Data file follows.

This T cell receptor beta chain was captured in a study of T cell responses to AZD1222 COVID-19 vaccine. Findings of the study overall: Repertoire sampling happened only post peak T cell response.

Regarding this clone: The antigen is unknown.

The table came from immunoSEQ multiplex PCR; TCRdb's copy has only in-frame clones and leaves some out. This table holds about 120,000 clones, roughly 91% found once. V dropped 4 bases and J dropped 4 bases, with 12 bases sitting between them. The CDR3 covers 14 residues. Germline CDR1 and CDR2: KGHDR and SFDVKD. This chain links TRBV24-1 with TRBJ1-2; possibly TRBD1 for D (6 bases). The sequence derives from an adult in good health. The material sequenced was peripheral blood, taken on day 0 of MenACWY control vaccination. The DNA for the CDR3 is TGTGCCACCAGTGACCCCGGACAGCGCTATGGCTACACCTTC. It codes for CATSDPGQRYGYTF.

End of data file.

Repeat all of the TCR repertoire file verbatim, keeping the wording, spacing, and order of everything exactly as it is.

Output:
This T cell receptor beta chain was captured in a study of T cell responses to AZD1222 COVID-19 vaccine. Findings of the study overall: Repertoire sampling happened only post peak T cell response.

Regarding this clone: The antigen is unknown.

The table came from immunoSEQ multiplex PCR; TCRdb's copy has only in-frame clones and leaves some out. This table holds about 120,000 clones, roughly 91% found once. V dropped 4 bases and J dropped 4 bases, with 12 bases sitting between them. The CDR3 covers 14 residues. Germline CDR1 and CDR2: KGHDR and SFDVKD. This chain links TRBV24-1 with TRBJ1-2; possibly TRBD1 for D (6 bases). The sequence derives from an adult in good health. The material sequenced was peripheral blood, taken on day 0 of MenACWY control vaccination. The DNA for the CDR3 is TGTGCCACCAGTGACCCCGGACAGCGCTATGGCTACACCTTC. It codes for CATSDPGQRYGYTF.